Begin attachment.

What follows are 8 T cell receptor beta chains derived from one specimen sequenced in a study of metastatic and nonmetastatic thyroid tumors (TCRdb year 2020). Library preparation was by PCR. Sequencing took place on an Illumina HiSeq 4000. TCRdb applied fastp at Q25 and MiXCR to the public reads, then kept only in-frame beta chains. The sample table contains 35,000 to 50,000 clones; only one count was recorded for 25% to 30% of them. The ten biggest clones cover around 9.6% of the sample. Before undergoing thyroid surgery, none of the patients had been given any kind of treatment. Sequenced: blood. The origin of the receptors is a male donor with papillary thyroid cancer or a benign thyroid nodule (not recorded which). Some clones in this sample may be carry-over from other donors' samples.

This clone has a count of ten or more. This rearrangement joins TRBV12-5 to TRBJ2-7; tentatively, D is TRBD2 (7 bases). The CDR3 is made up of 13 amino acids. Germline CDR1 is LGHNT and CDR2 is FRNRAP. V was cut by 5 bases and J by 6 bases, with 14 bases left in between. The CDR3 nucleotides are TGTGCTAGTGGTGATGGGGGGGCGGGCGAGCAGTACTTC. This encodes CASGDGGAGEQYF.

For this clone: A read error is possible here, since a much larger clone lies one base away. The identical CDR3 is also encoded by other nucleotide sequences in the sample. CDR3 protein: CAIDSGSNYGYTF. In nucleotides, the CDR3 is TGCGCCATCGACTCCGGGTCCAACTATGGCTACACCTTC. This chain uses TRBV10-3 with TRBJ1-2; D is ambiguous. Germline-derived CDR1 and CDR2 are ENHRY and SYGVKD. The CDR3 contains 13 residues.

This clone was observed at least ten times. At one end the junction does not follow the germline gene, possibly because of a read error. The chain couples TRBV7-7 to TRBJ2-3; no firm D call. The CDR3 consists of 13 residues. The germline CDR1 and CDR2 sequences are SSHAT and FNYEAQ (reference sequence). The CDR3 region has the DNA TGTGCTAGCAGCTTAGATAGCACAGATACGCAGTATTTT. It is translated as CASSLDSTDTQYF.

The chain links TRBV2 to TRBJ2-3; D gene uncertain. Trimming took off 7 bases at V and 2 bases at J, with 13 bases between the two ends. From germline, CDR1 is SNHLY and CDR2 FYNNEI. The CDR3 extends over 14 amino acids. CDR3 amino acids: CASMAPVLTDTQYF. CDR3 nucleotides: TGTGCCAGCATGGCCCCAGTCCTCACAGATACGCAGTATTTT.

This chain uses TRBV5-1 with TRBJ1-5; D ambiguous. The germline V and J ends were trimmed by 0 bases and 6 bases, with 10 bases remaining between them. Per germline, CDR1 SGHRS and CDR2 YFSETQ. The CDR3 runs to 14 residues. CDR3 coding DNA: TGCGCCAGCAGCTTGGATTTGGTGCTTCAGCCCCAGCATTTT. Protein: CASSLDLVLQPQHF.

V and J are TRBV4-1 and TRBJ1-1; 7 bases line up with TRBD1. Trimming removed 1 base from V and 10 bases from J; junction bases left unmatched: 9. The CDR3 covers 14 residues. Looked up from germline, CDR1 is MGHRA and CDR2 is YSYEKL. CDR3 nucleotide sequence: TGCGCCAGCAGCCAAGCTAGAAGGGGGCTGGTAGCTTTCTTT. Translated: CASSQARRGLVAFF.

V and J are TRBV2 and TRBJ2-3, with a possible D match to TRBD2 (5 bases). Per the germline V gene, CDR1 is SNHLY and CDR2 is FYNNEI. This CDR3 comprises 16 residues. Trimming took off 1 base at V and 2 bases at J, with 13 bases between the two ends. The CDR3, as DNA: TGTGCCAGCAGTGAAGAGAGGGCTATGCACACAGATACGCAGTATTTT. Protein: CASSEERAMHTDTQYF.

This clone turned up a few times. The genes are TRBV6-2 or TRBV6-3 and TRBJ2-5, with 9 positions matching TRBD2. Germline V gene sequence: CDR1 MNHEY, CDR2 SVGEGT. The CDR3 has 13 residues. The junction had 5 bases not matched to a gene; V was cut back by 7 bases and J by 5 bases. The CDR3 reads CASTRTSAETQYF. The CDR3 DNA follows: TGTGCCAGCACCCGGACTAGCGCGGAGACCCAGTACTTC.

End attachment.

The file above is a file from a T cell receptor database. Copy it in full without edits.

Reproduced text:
What follows are 8 T cell receptor beta chains derived from one specimen sequenced in a study of metastatic and nonmetastatic thyroid tumors (TCRdb year 2020). Library preparation was by PCR. Sequencing took place on an Illumina HiSeq 4000. TCRdb applied fastp at Q25 and MiXCR to the public reads, then kept only in-frame beta chains. The sample table contains 35,000 to 50,000 clones; only one count was recorded for 25% to 30% of them. The ten biggest clones cover around 9.6% of the sample. Before undergoing thyroid surgery, none of the patients had been given any kind of treatment. Sequenced: blood. The origin of the receptors is a male donor with papillary thyroid cancer or a benign thyroid nodule (not recorded which). Some clones in this sample may be carry-over from other donors' samples.

This clone has a count of ten or more. This rearrangement joins TRBV12-5 to TRBJ2-7; tentatively, D is TRBD2 (7 bases). The CDR3 is made up of 13 amino acids. Germline CDR1 is LGHNT and CDR2 is FRNRAP. V was cut by 5 bases and J by 6 bases, with 14 bases left in between. The CDR3 nucleotides are TGTGCTAGTGGTGATGGGGGGGCGGGCGAGCAGTACTTC. This encodes CASGDGGAGEQYF.

For this clone: A read error is possible here, since a much larger clone lies one base away. The identical CDR3 is also encoded by other nucleotide sequences in the sample. CDR3 protein: CAIDSGSNYGYTF. In nucleotides, the CDR3 is TGCGCCATCGACTCCGGGTCCAACTATGGCTACACCTTC. This chain uses TRBV10-3 with TRBJ1-2; D is ambiguous. Germline-derived CDR1 and CDR2 are ENHRY and SYGVKD. The CDR3 contains 13 residues.

This clone was observed at least ten times. At one end the junction does not follow the germline gene, possibly because of a read error. The chain couples TRBV7-7 to TRBJ2-3; no firm D call. The CDR3 consists of 13 residues. The germline CDR1 and CDR2 sequences are SSHAT and FNYEAQ (reference sequence). The CDR3 region has the DNA TGTGCTAGCAGCTTAGATAGCACAGATACGCAGTATTTT. It is translated as CASSLDSTDTQYF.

The chain links TRBV2 to TRBJ2-3; D gene uncertain. Trimming took off 7 bases at V and 2 bases at J, with 13 bases between the two ends. From germline, CDR1 is SNHLY and CDR2 FYNNEI. The CDR3 extends over 14 amino acids. CDR3 amino acids: CASMAPVLTDTQYF. CDR3 nucleotides: TGTGCCAGCATGGCCCCAGTCCTCACAGATACGCAGTATTTT.

This chain uses TRBV5-1 with TRBJ1-5; D ambiguous. The germline V and J ends were trimmed by 0 bases and 6 bases, with 10 bases remaining between them. Per germline, CDR1 SGHRS and CDR2 YFSETQ. The CDR3 runs to 14 residues. CDR3 coding DNA: TGCGCCAGCAGCTTGGATTTGGTGCTTCAGCCCCAGCATTTT. Protein: CASSLDLVLQPQHF.

V and J are TRBV4-1 and TRBJ1-1; 7 bases line up with TRBD1. Trimming removed 1 base from V and 10 bases from J; junction bases left unmatched: 9. The CDR3 covers 14 residues. Looked up from germline, CDR1 is MGHRA and CDR2 is YSYEKL. CDR3 nucleotide sequence: TGCGCCAGCAGCCAAGCTAGAAGGGGGCTGGTAGCTTTCTTT. Translated: CASSQARRGLVAFF.

V and J are TRBV2 and TRBJ2-3, with a possible D match to TRBD2 (5 bases). Per the germline V gene, CDR1 is SNHLY and CDR2 is FYNNEI. This CDR3 comprises 16 residues. Trimming took off 1 base at V and 2 bases at J, with 13 bases between the two ends. The CDR3, as DNA: TGTGCCAGCAGTGAAGAGAGGGCTATGCACACAGATACGCAGTATTTT. Protein: CASSEERAMHTDTQYF.

This clone turned up a few times. The genes are TRBV6-2 or TRBV6-3 and TRBJ2-5, with 9 positions matching TRBD2. Germline V gene sequence: CDR1 MNHEY, CDR2 SVGEGT. The CDR3 has 13 residues. The junction had 5 bases not matched to a gene; V was cut back by 7 bases and J by 5 bases. The CDR3 reads CASTRTSAETQYF. The CDR3 DNA follows: TGTGCCAGCACCCGGACTAGCGCGGAGACCCAGTACTTC.